Chin CSOs Call for More Coordinated Relief in Flood-Ravaged State

By Yen Saning 21 January 2016

RANGOON — Civil society groups met with the Chin State government on Wednesday in the state capital Hakha to discuss ongoing relief and rehabilitation efforts in areas affected by severe flooding last year.

Fifteen representatives of Chin CSOs, who are members of a new coalition called the Chin Committee for Emergency Response and Rehabilitation (CCERR), joined representatives of the state government to hash out a more coordinated response to the residual impacts of the disaster.

The most recent data from the CCERR indicates that the flooding and corollary damages affected a total of 54,537 people in the state, which is considered the poorest administrative region in the country. A total of 5,116 homes were destroyed or damaged, leaving 19,921 people displaced, according to the group’s December data.

This week’s meeting was intended to strengthen a coordinated response between civil society groups and township-level relief committees administered by the state government. Civil society actors have criticized the official response to the disaster as insensitive to the needs of affected communities and insufficient in preventative measures.

“Union and State-led relief efforts have largely excluded the voices and concerns of local communities, thousands of whom face a harsh and vulnerable future as they struggle to rebuild livelihoods, land and homes that were lost during the disaster,” said a spokesperson for the Chin Human Rights Organization (CHRO), a founding member of the CCERR.

The concerns of those communities range from food shortages to shoddy road repair works, which some locals fear could result in future landslides.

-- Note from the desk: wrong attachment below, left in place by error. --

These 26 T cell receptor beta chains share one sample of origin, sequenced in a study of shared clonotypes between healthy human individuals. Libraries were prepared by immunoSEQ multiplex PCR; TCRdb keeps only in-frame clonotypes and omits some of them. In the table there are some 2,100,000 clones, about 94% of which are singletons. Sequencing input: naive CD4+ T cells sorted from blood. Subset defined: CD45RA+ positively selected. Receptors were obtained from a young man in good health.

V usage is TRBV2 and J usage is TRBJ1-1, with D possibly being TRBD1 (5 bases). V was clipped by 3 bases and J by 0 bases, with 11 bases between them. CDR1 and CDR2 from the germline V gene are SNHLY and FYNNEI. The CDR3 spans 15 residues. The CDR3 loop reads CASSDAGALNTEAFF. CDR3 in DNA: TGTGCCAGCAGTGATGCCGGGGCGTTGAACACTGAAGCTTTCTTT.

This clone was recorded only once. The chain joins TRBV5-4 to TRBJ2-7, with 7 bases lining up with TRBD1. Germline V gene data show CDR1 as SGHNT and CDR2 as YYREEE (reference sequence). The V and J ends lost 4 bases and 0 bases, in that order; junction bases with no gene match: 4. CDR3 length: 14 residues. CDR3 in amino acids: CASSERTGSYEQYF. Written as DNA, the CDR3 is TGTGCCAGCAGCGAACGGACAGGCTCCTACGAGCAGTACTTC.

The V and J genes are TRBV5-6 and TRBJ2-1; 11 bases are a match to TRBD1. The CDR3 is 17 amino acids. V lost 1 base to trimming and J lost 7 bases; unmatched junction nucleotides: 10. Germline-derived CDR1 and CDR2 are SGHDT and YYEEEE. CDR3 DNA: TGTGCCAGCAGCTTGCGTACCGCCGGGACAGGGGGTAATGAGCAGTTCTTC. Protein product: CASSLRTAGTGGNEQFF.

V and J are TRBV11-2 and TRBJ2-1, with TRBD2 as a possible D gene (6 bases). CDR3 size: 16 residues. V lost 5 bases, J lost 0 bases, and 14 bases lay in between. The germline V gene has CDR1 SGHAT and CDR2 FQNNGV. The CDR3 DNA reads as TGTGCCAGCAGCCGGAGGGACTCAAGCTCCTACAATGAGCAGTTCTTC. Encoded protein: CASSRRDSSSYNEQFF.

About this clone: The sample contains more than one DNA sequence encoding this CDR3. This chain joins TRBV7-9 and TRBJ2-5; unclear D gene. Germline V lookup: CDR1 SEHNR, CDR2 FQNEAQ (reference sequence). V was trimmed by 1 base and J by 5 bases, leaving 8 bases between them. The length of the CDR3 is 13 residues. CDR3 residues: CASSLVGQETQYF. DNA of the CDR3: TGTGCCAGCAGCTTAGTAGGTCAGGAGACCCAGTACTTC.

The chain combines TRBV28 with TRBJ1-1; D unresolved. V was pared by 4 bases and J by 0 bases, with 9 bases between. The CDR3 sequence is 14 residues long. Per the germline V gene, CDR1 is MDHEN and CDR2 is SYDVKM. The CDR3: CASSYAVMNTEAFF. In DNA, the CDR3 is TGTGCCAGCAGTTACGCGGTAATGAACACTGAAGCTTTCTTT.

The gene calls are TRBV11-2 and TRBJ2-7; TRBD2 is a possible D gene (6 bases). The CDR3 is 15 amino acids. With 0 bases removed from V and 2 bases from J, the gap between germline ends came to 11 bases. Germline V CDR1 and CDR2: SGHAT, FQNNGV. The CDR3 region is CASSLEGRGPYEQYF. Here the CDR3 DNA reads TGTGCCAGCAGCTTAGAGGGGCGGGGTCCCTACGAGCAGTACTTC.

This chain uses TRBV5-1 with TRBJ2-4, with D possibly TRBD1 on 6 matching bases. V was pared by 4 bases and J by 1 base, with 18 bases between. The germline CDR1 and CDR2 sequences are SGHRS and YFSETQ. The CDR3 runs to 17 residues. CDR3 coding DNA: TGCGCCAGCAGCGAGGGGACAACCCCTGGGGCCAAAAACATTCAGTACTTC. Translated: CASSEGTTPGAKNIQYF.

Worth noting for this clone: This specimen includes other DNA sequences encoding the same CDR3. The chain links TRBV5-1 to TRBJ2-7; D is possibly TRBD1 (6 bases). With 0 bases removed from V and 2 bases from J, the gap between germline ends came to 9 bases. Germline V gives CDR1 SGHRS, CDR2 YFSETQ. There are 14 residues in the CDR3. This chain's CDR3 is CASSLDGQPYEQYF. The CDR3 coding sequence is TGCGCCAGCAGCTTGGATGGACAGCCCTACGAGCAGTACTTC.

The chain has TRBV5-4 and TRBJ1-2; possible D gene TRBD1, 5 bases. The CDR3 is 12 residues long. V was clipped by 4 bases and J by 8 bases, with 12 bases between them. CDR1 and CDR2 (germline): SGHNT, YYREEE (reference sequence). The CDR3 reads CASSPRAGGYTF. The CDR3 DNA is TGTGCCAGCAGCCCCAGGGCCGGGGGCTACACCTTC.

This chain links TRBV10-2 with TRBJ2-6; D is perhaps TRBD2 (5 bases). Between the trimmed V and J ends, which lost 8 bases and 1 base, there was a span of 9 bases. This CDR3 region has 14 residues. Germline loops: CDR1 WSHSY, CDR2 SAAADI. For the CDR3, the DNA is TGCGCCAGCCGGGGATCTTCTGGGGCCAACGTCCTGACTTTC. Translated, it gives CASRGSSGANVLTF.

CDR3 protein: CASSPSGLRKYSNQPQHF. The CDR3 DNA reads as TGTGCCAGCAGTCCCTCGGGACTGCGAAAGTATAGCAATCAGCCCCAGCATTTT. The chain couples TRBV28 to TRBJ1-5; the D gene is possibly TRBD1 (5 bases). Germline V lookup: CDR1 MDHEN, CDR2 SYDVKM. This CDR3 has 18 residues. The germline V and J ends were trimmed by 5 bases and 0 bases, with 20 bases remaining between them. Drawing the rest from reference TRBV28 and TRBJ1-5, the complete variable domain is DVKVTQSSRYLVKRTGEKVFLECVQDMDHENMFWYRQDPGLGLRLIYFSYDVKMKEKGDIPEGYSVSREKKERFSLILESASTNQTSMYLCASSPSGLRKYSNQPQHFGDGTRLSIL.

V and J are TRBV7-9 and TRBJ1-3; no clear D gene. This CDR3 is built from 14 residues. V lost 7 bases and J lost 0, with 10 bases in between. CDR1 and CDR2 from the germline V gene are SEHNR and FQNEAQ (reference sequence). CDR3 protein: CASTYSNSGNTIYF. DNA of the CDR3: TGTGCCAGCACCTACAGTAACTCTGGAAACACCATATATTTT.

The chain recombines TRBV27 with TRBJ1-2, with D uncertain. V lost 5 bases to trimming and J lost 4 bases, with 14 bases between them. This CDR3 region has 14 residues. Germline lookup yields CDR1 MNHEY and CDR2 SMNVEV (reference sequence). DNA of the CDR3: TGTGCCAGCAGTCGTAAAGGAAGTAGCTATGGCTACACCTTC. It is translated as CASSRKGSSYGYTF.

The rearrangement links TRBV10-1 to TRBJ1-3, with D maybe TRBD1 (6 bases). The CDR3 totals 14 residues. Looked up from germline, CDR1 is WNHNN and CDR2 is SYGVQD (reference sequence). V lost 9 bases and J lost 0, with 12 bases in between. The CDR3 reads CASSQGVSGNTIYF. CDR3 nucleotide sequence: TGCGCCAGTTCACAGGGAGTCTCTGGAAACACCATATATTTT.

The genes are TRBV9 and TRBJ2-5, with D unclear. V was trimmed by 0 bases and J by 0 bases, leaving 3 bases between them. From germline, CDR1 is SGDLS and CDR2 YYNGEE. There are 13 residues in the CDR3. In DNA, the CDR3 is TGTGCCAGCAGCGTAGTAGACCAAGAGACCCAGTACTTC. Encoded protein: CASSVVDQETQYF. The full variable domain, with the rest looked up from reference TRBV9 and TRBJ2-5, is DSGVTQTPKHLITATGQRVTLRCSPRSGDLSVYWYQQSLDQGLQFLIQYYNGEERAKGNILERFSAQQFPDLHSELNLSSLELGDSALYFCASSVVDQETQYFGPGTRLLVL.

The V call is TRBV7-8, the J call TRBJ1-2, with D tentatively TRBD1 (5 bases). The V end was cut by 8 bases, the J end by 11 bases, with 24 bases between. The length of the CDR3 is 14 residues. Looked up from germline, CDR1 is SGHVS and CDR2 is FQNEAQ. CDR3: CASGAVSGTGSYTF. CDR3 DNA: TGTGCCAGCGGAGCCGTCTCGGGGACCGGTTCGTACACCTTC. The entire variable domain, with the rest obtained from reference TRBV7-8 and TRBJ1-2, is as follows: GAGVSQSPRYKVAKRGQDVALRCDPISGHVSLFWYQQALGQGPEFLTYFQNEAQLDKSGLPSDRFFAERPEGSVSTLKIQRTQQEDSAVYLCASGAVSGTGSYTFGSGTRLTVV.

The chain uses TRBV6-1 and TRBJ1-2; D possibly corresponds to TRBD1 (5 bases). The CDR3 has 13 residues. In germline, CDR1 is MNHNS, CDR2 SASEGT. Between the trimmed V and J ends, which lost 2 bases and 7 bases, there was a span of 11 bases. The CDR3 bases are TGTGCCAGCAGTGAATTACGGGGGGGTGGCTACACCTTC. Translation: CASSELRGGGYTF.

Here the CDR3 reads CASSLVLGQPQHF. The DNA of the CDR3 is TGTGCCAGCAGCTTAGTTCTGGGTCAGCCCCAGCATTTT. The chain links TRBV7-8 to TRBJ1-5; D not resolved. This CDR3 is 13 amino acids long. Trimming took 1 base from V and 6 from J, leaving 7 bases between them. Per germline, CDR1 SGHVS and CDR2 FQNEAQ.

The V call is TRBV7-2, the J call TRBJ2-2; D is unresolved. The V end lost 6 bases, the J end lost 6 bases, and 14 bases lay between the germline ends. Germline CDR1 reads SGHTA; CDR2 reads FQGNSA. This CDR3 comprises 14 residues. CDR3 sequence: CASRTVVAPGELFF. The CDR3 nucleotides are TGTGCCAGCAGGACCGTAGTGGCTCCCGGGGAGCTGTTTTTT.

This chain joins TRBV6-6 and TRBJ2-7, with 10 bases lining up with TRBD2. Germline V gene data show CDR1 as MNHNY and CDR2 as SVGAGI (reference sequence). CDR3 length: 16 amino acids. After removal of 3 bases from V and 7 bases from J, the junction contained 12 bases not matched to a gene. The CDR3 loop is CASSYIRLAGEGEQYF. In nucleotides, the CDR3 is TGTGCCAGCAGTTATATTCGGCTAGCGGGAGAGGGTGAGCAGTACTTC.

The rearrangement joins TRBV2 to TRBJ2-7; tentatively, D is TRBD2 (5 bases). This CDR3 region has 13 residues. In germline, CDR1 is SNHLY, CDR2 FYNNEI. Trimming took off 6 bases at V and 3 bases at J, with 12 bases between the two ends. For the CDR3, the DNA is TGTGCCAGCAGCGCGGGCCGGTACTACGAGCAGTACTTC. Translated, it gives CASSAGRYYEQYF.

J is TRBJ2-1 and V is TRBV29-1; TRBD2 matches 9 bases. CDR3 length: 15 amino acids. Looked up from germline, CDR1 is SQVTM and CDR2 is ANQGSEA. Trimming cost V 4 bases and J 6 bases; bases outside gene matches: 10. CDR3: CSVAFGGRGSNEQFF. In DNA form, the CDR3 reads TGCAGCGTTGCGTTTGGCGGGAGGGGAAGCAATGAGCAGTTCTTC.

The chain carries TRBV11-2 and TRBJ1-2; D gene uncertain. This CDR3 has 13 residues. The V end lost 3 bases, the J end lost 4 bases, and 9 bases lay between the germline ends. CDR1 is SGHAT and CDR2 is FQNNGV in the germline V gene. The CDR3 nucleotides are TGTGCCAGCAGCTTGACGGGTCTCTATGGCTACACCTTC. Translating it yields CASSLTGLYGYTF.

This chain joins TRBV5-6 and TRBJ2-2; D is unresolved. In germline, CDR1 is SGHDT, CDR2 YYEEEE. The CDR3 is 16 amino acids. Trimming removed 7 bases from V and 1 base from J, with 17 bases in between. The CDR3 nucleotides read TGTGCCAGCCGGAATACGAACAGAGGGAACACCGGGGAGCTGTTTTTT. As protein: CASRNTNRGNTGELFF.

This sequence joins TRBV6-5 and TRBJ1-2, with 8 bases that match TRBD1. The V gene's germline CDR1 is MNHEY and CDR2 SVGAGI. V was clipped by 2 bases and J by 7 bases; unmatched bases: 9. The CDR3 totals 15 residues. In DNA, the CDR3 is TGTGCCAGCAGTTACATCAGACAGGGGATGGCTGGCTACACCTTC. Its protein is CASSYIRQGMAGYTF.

“This year the rainy season could be very difficult,” said Salai Isaac Khen, director of CCERR member Gender Development Institute (GDI). “There is no rice for this year, as there was no rice cultivation from the mountains. How will we solve this?”

He cautioned that a new road being built from Kalay to Hakha is very wide and vulnerable to landslides, which could endanger villagers and delay deliveries of much-needed food assistance, as the remote state’s road network is limited.

After visiting a displacement camp in Hakha Township where some 1,000 villagers are temporarily being sheltered, CCERR representatives said that clean water supply was also a concern, and was likely to become more pressing as the summer nears.

The CCERR made a number of recommendations to the state government, including a comprehensive rice storage scheme and the installation of GSM communication networks in remote areas prone to disaster.

The group said that government-allocated funding for relief efforts was “too low” in the state. According to Salai Isaac Khen, Chin State was afforded only four percent of the Union cyclone response budget, despite being one of the hardest hit parts of the country. Federal relief spending should also be more transparent, he said.

Chin Chin, a CCERR member from Falam Township, said Wednesday’s meeting concluded positively, with civil society and government stakeholders agreeing to “cooperate with more transparency.”

Regarding the particular situation in Falam, where she also ran an unsuccessful campaign for an Upper House parliamentary seat last year, Chin Chin said the township’s more than 2,000 displaced villagers were eager to return home. The land on which many of the displaced are sheltering is “cracked” and “dangerous,” she said, leaving villagers concerned about landslides when the monsoon season sets in.

Rains related to Cyclone Komen struck much of central Burma in late July, causing some of the worst flooding to hit Burma in decades. The disaster claimed more than 100 lives and affected an estimated 1 million people.

Chin State was particularly hard-hit, as the heavy rains made the mountainous terrain highly vulnerable to landslides in the weeks after the storm. Damage to the state’s few roads and bridges led to acute food shortages in many villages, and the destruction of farmland left many without a source of livelihood.